The Remote Learning Curve: Educators, Parents, and Students Adjust During the Coronavirus Crisis

There are many more questions than answers right now as the K-12 world tries to find the best way to serve students during school closures.

LightFieldStudios/Getty Images

Educators, parents, and students across the U.S. are attempting to navigate the new educational landscape of remote (or distance) learning. It comes with a steep learning curve fraught with growing pains, debate, and controversy.

The first lesson was that this will be more homeschooling than most parents can handle. A day into er children's school shutdown, producer and writer Shonda Rhimes tweeted, “Been homeschooling a 6-year old and 8-year old for one hour and 11 minutes. Teachers deserve to make a billion dollars a year. Or a week.”

Many parents and educators jumped on in agreement and praise for teachers. Soon, though, parents were begging teachers to ease up, and teachers who are parents took to social media to ask colleagues to think before assigning—for example, remember not everyone has a printer, or that siblings who share computers can’t be in virtual classrooms at the same time. They also asked everyone to remember that some of them are parents, too, and that no matter what, all of them are also dealing with the trauma and uncertainty of the pandemic and unprecedented circumstances.

“This has been like the perfect storm—the mental loads of both motherhood and teaching all in one anxious tsunami,” Oona Abrams, a high school English Language Arts teacher in Chatham, NJ, who has four sons in second through eighth grade, wrote in an email.

The social media posts, blogs, and memes about homeschooling successes—the overachievers with their color-coded schedules and talk of cross-curricular lesson plans based on a kid’s random interests—and failures flooded feeds. There were also tales of tears and troubles, and of outright abandonment, as parents and kids just threw out the good intentions and turned to junk food and MarioKart. As more states decide to close for the year, the questions mount in need of quick but hard-to-find answers.

What does effective distance learning over an extended period of time look like? And how does that need to be adjusted considering the traumatic circumstances?

Schools must take everything into account. There are social service issues: How do we get kids food? What about counseling services? Is there anything that can be done to support the kids for whom school was the place of safety and security?

Then there are the academic and social-emotional ones: Should video classes be used more for instruction or connection? What about special needs students? Is it best to go with online classes or independent projects? What are the realistic and appropriate rules of Zoom and Google Meet classes? What about those with no internet access or computer?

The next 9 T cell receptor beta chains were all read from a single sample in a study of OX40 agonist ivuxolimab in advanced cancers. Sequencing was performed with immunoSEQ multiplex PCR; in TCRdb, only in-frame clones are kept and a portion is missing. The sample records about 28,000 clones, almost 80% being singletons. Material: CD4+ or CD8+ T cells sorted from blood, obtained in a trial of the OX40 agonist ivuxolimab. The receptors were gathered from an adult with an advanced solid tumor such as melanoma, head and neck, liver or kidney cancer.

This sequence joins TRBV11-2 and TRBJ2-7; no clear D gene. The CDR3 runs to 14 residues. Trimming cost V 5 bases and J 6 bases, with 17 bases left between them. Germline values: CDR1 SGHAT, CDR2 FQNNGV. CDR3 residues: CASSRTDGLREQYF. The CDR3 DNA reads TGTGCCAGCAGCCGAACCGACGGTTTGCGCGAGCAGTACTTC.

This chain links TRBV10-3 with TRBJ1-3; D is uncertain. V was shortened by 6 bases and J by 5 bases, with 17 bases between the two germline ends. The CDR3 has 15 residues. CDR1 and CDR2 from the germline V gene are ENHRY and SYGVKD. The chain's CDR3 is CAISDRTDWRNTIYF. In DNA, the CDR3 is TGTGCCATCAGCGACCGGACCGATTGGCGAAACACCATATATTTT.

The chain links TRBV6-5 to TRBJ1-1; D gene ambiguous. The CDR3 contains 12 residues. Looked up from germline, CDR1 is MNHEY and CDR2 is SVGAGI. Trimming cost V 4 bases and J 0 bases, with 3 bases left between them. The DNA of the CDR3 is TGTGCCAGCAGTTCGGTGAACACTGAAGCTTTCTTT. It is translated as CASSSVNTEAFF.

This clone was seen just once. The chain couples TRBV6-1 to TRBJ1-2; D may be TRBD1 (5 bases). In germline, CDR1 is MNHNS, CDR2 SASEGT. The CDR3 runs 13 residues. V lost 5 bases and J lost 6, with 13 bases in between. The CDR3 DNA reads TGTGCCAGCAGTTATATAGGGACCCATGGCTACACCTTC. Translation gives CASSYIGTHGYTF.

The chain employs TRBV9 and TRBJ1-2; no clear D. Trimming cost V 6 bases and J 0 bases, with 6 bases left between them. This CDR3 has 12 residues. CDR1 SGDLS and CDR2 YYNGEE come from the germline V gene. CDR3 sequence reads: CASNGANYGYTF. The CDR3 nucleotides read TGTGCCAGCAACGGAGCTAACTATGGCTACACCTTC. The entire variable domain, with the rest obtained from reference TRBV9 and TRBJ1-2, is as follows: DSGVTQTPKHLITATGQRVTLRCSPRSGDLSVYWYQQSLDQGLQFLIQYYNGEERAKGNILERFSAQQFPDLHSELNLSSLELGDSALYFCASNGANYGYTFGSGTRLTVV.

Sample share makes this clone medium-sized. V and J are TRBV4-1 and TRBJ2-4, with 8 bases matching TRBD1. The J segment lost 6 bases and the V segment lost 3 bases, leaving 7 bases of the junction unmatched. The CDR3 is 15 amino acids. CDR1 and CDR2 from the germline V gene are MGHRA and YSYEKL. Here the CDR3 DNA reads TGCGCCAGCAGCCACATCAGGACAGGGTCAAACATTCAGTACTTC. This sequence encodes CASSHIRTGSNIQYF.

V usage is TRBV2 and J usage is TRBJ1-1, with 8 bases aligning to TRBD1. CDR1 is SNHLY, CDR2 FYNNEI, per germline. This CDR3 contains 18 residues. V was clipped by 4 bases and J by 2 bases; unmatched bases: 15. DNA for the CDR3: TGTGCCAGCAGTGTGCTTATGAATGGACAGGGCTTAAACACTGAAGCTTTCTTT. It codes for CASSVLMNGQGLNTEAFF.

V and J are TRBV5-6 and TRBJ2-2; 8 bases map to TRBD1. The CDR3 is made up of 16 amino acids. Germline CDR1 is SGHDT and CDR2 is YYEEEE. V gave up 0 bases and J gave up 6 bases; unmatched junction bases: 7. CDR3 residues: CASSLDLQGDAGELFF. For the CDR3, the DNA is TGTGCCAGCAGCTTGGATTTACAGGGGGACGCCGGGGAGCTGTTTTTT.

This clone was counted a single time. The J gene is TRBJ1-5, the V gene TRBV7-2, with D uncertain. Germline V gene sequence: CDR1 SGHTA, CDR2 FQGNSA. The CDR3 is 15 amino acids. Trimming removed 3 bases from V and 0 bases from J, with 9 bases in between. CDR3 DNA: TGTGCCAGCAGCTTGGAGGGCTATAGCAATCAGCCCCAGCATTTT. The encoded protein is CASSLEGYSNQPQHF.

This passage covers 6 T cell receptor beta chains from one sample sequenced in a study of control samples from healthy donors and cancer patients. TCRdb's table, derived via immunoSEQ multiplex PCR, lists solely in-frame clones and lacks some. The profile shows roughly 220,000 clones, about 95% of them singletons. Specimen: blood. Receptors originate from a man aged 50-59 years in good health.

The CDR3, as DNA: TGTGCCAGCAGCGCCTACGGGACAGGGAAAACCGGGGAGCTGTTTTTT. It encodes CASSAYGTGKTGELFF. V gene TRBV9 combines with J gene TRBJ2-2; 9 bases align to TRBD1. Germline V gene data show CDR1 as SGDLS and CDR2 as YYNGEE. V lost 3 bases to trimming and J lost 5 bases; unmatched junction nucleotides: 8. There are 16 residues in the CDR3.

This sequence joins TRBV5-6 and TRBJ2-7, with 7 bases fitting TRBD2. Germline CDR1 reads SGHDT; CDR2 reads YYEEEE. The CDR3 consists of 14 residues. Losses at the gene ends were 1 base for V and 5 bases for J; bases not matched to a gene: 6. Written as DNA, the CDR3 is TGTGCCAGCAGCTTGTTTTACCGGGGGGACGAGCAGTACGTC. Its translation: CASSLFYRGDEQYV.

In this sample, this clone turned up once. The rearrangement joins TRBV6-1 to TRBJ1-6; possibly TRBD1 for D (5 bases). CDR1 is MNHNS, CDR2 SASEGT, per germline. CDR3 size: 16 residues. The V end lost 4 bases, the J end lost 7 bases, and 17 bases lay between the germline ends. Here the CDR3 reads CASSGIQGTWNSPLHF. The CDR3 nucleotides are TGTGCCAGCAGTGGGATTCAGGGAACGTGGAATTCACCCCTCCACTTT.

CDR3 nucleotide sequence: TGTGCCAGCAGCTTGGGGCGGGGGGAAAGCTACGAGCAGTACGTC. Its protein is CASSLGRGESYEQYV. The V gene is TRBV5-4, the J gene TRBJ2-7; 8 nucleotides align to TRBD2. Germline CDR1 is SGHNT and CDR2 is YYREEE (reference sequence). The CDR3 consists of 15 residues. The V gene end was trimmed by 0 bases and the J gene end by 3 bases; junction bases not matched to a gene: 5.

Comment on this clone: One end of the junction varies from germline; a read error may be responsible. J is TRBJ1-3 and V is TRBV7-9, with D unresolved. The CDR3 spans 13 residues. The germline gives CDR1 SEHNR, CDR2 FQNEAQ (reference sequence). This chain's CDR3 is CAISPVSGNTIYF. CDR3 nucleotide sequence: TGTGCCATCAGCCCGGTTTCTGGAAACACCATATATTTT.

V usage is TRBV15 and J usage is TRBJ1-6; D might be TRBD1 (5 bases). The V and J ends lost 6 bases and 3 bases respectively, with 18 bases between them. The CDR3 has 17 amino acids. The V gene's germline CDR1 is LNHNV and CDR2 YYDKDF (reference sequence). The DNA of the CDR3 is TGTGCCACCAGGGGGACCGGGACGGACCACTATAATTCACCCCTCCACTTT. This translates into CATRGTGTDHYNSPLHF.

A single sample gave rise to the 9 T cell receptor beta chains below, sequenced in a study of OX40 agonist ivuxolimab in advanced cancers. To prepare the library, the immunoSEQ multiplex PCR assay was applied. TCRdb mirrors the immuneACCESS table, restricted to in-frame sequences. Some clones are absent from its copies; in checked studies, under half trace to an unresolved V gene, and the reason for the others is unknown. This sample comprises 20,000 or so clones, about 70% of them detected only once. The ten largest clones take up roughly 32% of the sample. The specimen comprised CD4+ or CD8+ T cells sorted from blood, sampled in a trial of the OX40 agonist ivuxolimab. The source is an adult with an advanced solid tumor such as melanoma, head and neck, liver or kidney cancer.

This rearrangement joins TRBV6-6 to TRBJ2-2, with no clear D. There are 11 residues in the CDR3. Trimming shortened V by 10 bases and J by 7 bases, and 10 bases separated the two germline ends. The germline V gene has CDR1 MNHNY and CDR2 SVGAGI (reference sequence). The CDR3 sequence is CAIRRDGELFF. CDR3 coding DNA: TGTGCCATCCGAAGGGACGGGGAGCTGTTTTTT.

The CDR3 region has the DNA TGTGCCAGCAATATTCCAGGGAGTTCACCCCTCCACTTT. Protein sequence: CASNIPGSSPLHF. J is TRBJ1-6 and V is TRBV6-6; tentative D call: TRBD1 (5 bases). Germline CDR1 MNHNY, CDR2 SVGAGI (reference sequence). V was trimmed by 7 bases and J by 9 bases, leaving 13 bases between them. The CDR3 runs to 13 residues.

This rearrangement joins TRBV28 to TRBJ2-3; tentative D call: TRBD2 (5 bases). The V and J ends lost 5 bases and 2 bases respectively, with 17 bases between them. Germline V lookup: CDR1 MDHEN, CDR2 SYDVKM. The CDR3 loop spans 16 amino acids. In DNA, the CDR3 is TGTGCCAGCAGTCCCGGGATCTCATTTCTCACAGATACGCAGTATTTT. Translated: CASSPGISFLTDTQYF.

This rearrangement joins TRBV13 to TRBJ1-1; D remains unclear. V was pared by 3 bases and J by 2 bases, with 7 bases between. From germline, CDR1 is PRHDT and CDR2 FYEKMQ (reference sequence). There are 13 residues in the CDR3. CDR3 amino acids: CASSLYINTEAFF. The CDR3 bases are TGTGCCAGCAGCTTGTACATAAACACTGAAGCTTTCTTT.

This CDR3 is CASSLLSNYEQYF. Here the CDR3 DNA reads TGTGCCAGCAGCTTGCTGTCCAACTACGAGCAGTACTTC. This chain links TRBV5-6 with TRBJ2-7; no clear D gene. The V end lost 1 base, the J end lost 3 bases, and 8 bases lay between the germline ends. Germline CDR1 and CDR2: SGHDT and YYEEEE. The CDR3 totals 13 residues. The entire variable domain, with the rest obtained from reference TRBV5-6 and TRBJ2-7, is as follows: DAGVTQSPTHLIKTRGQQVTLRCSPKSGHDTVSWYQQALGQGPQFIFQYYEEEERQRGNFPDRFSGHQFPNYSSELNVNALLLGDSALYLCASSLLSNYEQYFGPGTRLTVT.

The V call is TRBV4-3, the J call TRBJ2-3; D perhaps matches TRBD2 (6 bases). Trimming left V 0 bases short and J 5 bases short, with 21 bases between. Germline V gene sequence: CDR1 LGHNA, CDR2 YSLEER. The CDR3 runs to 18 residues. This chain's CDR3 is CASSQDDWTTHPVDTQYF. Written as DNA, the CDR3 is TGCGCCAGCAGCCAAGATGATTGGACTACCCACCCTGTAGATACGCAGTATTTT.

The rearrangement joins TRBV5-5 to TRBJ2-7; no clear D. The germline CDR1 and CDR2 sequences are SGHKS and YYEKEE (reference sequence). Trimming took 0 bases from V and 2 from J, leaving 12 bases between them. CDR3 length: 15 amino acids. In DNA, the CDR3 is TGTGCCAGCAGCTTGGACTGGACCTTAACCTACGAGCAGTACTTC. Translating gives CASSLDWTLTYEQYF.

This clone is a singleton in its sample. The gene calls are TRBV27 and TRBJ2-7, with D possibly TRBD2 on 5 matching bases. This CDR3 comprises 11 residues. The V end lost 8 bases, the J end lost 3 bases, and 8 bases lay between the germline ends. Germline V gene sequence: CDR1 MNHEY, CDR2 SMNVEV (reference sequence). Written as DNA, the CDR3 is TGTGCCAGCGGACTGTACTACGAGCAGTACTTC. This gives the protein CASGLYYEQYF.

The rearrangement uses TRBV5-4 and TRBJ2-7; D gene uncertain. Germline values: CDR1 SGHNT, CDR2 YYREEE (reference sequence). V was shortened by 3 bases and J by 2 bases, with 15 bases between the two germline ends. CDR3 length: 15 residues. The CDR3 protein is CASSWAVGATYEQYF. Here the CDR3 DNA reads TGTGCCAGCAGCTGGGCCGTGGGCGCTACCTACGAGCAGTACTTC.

Focus on academics or on children's welfare?
“Messages are varying from one teacher to another about the balance of health and wellness versus academics,” Jenn, an elementary school librarian in Massachusetts who asked that SLJ not use her last name, said via email. “And I know that parents are frustrated by this. It's evolving.”

Her school is not promoting trying to teach anything new right now or requiring students to do anything at the moment, which makes participation rates vary.

“I know that all of the teachers are concerned about this lack of participation only because we don't know what that means for our children in their homes,” she said.

In speaking with a classroom teacher recently she heard concerns about those who never log on and what happens when teachers can’t see and speak with the children daily.

“Without the daily check-in teachers worry about other things like ‘I know this student gets his break from his crazy family by going to school, how is he holding up?’ And ‘I know that I give that student breakfast multiple times a week, I hope she is getting enough food and care,’” said Jenn. “It's a real problem and I'm not sure it's being addressed thoroughly.”

Some schools had several days to plan and coordinate, while others had little to none. Librarians checked out books with abandon and flooded staff inboxes with resources. Many teachers made plans based on a two-week closure, but now are out indefinitely and have to adjust.

“As an English teacher, my focus has been on providing balance for my students,” emailed Sarah Mulhern Gross, a high school teacher in New Jersey. “I know they spend a lot of time looking at screens now, so I've shifted almost entirely to a reading/writing workshop curriculum online. It's working well so far.”